This specious genus is notoriously challenging to even the most accomplished bee researchers. Active through the whole season in every habitat, these are some of the most frequently encountered bees. While a few species are distinctive, the vast majority are impossible to identify past sub-genus level from photos. Included in this genus are obligate social species, cleptoparasites, flower specialists, log nesting, and ground nesting species. They are the hosts for most species of Blood Bees (Sphecodes).
Though species-level ID is very challenging, many individuals can be quickly assigned to a subgenus, or group of subgenera. The following 3 categories split out relatively well.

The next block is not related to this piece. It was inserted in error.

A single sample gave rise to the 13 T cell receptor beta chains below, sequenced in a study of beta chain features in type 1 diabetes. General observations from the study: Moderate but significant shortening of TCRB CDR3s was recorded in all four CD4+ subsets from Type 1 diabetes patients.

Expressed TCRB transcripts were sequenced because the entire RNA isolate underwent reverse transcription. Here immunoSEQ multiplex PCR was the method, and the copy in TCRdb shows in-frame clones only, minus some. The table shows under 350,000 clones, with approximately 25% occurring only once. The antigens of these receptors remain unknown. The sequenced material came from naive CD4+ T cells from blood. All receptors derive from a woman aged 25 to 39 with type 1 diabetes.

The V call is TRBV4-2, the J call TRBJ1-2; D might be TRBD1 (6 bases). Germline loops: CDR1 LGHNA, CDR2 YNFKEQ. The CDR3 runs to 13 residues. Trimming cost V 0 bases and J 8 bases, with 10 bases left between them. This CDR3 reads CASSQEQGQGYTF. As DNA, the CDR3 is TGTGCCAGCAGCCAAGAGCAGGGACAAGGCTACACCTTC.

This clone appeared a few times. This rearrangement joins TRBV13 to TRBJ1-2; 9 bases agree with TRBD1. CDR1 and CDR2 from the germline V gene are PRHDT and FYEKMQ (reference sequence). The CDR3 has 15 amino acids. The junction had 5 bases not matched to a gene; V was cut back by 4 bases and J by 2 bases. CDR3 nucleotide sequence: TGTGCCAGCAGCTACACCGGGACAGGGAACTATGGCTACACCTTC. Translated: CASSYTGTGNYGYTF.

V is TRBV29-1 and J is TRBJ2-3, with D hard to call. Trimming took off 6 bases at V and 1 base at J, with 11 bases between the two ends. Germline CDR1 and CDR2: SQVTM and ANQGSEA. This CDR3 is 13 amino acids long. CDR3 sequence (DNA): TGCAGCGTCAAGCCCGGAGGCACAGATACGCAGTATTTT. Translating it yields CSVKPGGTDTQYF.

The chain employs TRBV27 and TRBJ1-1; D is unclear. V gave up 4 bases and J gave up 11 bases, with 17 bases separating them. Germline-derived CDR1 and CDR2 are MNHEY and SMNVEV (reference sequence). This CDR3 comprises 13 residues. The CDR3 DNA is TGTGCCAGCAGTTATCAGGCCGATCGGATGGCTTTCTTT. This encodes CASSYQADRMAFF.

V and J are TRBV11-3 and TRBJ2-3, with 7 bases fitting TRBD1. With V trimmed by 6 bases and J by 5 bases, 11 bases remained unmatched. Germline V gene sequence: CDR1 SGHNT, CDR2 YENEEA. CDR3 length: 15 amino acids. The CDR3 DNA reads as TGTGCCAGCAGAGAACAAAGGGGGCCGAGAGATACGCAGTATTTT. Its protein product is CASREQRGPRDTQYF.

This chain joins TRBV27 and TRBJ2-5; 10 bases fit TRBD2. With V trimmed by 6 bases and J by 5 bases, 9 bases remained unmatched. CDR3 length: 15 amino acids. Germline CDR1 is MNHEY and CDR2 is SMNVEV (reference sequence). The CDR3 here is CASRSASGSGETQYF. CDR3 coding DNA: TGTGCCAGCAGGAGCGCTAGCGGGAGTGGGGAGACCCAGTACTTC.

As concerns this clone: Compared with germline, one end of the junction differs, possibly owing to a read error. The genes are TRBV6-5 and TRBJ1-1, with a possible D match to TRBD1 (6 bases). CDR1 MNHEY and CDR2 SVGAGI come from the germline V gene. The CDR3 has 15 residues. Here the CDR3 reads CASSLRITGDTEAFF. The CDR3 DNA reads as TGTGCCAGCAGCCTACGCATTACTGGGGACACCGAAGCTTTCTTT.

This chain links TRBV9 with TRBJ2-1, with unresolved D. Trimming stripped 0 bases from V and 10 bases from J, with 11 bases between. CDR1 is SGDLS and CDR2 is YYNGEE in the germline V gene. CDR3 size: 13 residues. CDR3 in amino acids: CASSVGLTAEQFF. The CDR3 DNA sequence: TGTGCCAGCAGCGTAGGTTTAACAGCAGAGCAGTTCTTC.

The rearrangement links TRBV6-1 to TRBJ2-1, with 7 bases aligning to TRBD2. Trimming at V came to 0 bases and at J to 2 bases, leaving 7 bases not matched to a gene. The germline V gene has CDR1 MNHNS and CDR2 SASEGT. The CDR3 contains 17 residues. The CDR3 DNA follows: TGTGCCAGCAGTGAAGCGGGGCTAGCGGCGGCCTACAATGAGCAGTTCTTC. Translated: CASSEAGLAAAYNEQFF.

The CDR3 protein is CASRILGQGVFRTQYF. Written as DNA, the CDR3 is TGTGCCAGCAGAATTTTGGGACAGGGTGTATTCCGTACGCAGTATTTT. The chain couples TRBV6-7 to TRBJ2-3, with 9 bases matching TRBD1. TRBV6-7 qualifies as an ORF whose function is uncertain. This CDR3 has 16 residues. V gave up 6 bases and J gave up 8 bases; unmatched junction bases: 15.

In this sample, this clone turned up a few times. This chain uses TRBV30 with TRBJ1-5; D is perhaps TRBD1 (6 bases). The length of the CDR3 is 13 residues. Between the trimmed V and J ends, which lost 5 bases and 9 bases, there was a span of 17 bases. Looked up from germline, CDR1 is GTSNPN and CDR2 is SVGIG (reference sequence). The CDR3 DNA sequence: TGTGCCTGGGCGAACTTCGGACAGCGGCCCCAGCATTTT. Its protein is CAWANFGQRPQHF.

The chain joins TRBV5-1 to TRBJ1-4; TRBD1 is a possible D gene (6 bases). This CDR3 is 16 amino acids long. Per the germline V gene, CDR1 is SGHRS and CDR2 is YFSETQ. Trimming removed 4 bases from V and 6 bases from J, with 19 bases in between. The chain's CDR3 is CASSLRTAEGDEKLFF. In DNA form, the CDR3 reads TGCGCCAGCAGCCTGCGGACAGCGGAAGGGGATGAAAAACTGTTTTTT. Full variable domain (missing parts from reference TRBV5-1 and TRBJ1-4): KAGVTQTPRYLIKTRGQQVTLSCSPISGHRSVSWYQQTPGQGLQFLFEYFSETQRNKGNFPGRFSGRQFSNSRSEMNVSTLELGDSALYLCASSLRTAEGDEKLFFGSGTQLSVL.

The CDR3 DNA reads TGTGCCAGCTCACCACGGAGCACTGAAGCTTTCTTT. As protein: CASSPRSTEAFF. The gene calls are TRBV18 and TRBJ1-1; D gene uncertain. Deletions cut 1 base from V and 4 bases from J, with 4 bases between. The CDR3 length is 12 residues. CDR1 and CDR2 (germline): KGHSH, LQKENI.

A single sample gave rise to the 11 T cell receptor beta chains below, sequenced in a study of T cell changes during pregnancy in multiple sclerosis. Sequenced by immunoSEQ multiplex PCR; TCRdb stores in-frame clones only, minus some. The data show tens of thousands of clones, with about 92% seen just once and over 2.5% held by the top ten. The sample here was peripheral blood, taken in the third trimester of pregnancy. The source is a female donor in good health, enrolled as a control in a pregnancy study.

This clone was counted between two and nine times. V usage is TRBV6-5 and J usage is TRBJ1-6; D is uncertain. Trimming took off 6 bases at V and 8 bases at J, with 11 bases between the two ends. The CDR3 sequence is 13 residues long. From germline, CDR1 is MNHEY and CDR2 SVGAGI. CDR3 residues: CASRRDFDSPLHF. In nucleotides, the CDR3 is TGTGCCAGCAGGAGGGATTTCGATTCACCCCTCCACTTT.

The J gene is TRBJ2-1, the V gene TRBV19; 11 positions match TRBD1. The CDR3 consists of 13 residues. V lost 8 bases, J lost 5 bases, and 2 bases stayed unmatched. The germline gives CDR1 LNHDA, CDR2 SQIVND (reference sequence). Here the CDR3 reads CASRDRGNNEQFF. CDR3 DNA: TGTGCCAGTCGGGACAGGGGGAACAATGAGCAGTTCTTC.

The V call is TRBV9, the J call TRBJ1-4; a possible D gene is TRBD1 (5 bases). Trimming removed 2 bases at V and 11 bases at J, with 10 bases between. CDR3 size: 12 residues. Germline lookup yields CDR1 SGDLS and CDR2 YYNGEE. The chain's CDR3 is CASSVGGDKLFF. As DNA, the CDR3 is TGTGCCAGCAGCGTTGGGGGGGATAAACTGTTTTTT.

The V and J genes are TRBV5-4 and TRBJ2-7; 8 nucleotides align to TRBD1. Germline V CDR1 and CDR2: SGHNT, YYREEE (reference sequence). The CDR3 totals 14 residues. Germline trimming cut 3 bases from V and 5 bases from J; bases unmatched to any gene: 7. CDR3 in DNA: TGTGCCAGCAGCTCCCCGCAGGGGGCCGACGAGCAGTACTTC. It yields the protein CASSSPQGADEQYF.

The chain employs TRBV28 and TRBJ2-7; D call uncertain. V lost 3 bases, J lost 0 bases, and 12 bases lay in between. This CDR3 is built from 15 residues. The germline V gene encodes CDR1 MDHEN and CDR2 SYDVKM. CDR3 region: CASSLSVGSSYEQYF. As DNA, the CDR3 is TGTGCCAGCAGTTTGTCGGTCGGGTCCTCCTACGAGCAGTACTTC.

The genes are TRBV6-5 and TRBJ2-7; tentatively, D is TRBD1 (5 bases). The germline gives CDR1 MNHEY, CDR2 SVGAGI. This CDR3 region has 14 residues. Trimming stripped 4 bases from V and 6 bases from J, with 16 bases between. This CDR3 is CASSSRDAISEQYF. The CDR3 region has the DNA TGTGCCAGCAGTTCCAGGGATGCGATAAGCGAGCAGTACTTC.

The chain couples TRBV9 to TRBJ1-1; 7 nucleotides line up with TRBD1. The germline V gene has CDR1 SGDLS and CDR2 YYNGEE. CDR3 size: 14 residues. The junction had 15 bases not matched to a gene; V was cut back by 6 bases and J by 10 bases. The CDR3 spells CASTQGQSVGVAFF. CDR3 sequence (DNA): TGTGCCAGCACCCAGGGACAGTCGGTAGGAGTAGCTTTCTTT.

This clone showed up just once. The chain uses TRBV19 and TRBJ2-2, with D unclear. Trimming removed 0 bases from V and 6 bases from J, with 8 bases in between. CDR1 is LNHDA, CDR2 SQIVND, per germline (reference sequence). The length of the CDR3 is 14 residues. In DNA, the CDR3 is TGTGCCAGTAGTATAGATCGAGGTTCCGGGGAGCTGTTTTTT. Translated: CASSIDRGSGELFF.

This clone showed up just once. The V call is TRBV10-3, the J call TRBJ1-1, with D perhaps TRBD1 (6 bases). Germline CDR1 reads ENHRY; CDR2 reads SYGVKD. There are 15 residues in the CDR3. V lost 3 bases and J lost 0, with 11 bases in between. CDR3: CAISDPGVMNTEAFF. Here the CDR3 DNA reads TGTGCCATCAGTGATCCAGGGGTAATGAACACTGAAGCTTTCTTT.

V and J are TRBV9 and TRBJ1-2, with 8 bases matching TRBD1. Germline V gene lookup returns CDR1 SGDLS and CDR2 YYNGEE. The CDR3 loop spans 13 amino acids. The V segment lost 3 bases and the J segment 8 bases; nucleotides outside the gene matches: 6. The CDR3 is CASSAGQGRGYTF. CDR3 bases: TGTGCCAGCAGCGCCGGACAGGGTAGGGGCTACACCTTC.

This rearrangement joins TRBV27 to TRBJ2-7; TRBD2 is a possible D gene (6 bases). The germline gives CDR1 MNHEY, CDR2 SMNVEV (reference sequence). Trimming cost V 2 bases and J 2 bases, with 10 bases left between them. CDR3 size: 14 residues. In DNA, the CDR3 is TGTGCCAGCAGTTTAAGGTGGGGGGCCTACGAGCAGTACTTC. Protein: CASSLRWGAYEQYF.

Small and metallic (subgenus Dialictius)
The most specious and hardest subgenus to ID. They are all small (<8mm) and have some level of metallic shine.
Large with white hair bands (primarily subgenus Lasioglossum)
More similar to Furrow Bees (genus Halictus) than other Lasioglossum. Image courtesy Michael Veit
Variable size, all black (several subgenera)
Roughly a dozen species, including two uncommon flower specialists. Image courtesy Michael Veit
Specimen photos with dark gray background are courtesy of Margarita Miklasevskaja at PCYU with funding from NSERC-CANPOLIN.